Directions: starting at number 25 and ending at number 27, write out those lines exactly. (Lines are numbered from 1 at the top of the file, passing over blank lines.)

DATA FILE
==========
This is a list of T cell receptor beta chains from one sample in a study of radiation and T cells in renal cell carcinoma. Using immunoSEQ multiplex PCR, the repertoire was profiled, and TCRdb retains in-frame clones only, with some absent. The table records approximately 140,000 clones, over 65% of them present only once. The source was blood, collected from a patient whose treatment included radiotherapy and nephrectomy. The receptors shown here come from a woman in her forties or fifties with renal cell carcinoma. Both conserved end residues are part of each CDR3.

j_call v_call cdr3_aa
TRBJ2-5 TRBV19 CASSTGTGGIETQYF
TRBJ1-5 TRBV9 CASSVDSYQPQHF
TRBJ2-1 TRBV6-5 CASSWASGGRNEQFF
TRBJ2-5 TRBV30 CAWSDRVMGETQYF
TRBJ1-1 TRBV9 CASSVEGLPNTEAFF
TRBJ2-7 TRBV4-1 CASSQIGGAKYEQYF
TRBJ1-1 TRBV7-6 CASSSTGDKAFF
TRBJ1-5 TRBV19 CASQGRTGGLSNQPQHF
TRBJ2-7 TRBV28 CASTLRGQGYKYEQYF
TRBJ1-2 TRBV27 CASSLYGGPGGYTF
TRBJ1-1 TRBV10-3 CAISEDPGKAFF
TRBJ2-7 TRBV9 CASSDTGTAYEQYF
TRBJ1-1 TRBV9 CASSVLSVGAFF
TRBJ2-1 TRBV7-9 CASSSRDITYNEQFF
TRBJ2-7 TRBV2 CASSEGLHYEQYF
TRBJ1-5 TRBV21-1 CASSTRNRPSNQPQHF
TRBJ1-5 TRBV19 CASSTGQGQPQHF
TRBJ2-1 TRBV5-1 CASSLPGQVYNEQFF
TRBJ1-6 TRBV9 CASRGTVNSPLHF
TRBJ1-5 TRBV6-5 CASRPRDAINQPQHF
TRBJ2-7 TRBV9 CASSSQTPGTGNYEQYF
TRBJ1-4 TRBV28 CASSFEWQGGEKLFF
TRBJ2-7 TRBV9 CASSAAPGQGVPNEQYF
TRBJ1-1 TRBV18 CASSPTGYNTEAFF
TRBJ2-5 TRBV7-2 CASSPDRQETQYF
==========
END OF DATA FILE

TRBJ2-7 TRBV9 CASSAAPGQGVPNEQYF
TRBJ1-1 TRBV18 CASSPTGYNTEAFF
TRBJ2-5 TRBV7-2 CASSPDRQETQYF